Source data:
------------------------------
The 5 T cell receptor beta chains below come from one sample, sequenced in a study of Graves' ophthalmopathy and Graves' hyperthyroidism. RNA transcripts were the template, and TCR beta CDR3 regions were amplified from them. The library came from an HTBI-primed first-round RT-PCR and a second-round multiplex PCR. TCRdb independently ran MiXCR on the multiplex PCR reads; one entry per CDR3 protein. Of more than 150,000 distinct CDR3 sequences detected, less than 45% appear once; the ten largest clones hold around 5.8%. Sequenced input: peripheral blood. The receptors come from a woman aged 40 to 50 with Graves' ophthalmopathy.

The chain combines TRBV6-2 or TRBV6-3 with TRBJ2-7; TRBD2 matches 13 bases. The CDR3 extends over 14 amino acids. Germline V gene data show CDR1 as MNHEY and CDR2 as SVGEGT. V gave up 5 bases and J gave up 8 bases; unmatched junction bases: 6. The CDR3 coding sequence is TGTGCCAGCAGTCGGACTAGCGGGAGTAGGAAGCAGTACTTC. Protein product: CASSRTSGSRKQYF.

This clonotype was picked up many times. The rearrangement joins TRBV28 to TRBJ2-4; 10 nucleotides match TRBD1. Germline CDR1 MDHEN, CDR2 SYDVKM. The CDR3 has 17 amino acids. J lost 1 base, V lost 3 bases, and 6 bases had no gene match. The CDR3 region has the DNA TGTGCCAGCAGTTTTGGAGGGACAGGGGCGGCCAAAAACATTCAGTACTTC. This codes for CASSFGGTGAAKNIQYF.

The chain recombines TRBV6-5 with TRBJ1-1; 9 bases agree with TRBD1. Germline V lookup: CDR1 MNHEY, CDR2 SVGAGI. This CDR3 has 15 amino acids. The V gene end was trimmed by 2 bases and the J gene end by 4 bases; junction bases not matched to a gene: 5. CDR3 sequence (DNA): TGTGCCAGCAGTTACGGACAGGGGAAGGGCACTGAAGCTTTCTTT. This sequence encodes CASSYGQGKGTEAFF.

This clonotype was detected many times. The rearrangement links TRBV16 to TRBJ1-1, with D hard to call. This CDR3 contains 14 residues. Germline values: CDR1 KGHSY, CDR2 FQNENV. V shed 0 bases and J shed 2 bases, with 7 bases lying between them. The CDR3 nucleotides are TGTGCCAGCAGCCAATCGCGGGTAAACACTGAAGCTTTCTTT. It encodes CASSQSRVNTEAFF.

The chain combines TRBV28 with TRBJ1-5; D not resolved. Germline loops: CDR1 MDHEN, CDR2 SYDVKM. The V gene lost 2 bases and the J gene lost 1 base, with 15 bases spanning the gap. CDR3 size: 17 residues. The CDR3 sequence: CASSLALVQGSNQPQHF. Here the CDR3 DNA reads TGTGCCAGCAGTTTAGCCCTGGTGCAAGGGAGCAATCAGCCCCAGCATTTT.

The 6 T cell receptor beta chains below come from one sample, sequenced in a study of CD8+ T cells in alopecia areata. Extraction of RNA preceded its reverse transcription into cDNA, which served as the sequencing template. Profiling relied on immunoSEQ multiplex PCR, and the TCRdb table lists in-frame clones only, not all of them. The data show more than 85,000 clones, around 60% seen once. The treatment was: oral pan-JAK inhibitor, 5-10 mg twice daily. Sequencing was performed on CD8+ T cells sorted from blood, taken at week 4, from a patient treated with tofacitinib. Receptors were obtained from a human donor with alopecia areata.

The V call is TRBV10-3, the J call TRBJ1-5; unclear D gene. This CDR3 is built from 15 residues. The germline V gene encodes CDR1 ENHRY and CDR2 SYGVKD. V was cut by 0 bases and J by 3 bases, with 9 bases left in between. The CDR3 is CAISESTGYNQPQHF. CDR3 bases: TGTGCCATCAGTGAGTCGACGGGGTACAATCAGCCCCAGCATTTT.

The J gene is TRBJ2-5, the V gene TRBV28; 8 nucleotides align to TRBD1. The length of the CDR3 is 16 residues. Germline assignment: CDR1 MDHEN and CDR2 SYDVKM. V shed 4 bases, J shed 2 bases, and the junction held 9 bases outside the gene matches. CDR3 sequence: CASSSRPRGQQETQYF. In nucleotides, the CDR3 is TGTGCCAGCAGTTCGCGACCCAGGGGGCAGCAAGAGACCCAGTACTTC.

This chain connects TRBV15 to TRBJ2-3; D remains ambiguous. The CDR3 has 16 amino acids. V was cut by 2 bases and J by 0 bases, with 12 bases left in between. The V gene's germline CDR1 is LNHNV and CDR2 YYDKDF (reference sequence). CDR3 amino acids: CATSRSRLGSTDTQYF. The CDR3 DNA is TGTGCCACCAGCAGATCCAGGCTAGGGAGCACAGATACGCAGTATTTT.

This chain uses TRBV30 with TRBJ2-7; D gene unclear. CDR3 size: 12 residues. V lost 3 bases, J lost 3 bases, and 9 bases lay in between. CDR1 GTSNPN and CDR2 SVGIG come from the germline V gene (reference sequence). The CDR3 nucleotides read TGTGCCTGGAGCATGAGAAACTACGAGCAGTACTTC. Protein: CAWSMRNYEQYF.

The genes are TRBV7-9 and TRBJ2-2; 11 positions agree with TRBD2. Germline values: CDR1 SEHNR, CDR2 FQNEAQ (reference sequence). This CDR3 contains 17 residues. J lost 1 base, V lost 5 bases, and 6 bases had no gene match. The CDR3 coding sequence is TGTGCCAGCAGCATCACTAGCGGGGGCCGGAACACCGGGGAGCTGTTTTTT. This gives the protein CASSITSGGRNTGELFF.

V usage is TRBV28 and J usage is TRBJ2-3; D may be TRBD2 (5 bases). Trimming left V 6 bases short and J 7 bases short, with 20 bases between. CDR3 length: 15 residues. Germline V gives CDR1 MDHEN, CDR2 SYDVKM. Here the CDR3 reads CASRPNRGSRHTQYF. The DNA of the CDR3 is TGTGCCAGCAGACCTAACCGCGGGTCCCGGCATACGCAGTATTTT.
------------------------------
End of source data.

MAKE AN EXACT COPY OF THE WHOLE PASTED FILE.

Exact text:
The 5 T cell receptor beta chains below come from one sample, sequenced in a study of Graves' ophthalmopathy and Graves' hyperthyroidism. RNA transcripts were the template, and TCR beta CDR3 regions were amplified from them. The library came from an HTBI-primed first-round RT-PCR and a second-round multiplex PCR. TCRdb independently ran MiXCR on the multiplex PCR reads; one entry per CDR3 protein. Of more than 150,000 distinct CDR3 sequences detected, less than 45% appear once; the ten largest clones hold around 5.8%. Sequenced input: peripheral blood. The receptors come from a woman aged 40 to 50 with Graves' ophthalmopathy.

The chain combines TRBV6-2 or TRBV6-3 with TRBJ2-7; TRBD2 matches 13 bases. The CDR3 extends over 14 amino acids. Germline V gene data show CDR1 as MNHEY and CDR2 as SVGEGT. V gave up 5 bases and J gave up 8 bases; unmatched junction bases: 6. The CDR3 coding sequence is TGTGCCAGCAGTCGGACTAGCGGGAGTAGGAAGCAGTACTTC. Protein product: CASSRTSGSRKQYF.

This clonotype was picked up many times. The rearrangement joins TRBV28 to TRBJ2-4; 10 nucleotides match TRBD1. Germline CDR1 MDHEN, CDR2 SYDVKM. The CDR3 has 17 amino acids. J lost 1 base, V lost 3 bases, and 6 bases had no gene match. The CDR3 region has the DNA TGTGCCAGCAGTTTTGGAGGGACAGGGGCGGCCAAAAACATTCAGTACTTC. This codes for CASSFGGTGAAKNIQYF.

The chain recombines TRBV6-5 with TRBJ1-1; 9 bases agree with TRBD1. Germline V lookup: CDR1 MNHEY, CDR2 SVGAGI. This CDR3 has 15 amino acids. The V gene end was trimmed by 2 bases and the J gene end by 4 bases; junction bases not matched to a gene: 5. CDR3 sequence (DNA): TGTGCCAGCAGTTACGGACAGGGGAAGGGCACTGAAGCTTTCTTT. This sequence encodes CASSYGQGKGTEAFF.

This clonotype was detected many times. The rearrangement links TRBV16 to TRBJ1-1, with D hard to call. This CDR3 contains 14 residues. Germline values: CDR1 KGHSY, CDR2 FQNENV. V shed 0 bases and J shed 2 bases, with 7 bases lying between them. The CDR3 nucleotides are TGTGCCAGCAGCCAATCGCGGGTAAACACTGAAGCTTTCTTT. It encodes CASSQSRVNTEAFF.

The chain combines TRBV28 with TRBJ1-5; D not resolved. Germline loops: CDR1 MDHEN, CDR2 SYDVKM. The V gene lost 2 bases and the J gene lost 1 base, with 15 bases spanning the gap. CDR3 size: 17 residues. The CDR3 sequence: CASSLALVQGSNQPQHF. Here the CDR3 DNA reads TGTGCCAGCAGTTTAGCCCTGGTGCAAGGGAGCAATCAGCCCCAGCATTTT.

The 6 T cell receptor beta chains below come from one sample, sequenced in a study of CD8+ T cells in alopecia areata. Extraction of RNA preceded its reverse transcription into cDNA, which served as the sequencing template. Profiling relied on immunoSEQ multiplex PCR, and the TCRdb table lists in-frame clones only, not all of them. The data show more than 85,000 clones, around 60% seen once. The treatment was: oral pan-JAK inhibitor, 5-10 mg twice daily. Sequencing was performed on CD8+ T cells sorted from blood, taken at week 4, from a patient treated with tofacitinib. Receptors were obtained from a human donor with alopecia areata.

The V call is TRBV10-3, the J call TRBJ1-5; unclear D gene. This CDR3 is built from 15 residues. The germline V gene encodes CDR1 ENHRY and CDR2 SYGVKD. V was cut by 0 bases and J by 3 bases, with 9 bases left in between. The CDR3 is CAISESTGYNQPQHF. CDR3 bases: TGTGCCATCAGTGAGTCGACGGGGTACAATCAGCCCCAGCATTTT.

The J gene is TRBJ2-5, the V gene TRBV28; 8 nucleotides align to TRBD1. The length of the CDR3 is 16 residues. Germline assignment: CDR1 MDHEN and CDR2 SYDVKM. V shed 4 bases, J shed 2 bases, and the junction held 9 bases outside the gene matches. CDR3 sequence: CASSSRPRGQQETQYF. In nucleotides, the CDR3 is TGTGCCAGCAGTTCGCGACCCAGGGGGCAGCAAGAGACCCAGTACTTC.

This chain connects TRBV15 to TRBJ2-3; D remains ambiguous. The CDR3 has 16 amino acids. V was cut by 2 bases and J by 0 bases, with 12 bases left in between. The V gene's germline CDR1 is LNHNV and CDR2 YYDKDF (reference sequence). CDR3 amino acids: CATSRSRLGSTDTQYF. The CDR3 DNA is TGTGCCACCAGCAGATCCAGGCTAGGGAGCACAGATACGCAGTATTTT.

This chain uses TRBV30 with TRBJ2-7; D gene unclear. CDR3 size: 12 residues. V lost 3 bases, J lost 3 bases, and 9 bases lay in between. CDR1 GTSNPN and CDR2 SVGIG come from the germline V gene (reference sequence). The CDR3 nucleotides read TGTGCCTGGAGCATGAGAAACTACGAGCAGTACTTC. Protein: CAWSMRNYEQYF.

The genes are TRBV7-9 and TRBJ2-2; 11 positions agree with TRBD2. Germline values: CDR1 SEHNR, CDR2 FQNEAQ (reference sequence). This CDR3 contains 17 residues. J lost 1 base, V lost 5 bases, and 6 bases had no gene match. The CDR3 coding sequence is TGTGCCAGCAGCATCACTAGCGGGGGCCGGAACACCGGGGAGCTGTTTTTT. This gives the protein CASSITSGGRNTGELFF.

V usage is TRBV28 and J usage is TRBJ2-3; D may be TRBD2 (5 bases). Trimming left V 6 bases short and J 7 bases short, with 20 bases between. CDR3 length: 15 residues. Germline V gives CDR1 MDHEN, CDR2 SYDVKM. Here the CDR3 reads CASRPNRGSRHTQYF. The DNA of the CDR3 is TGTGCCAGCAGACCTAACCGCGGGTCCCGGCATACGCAGTATTTT.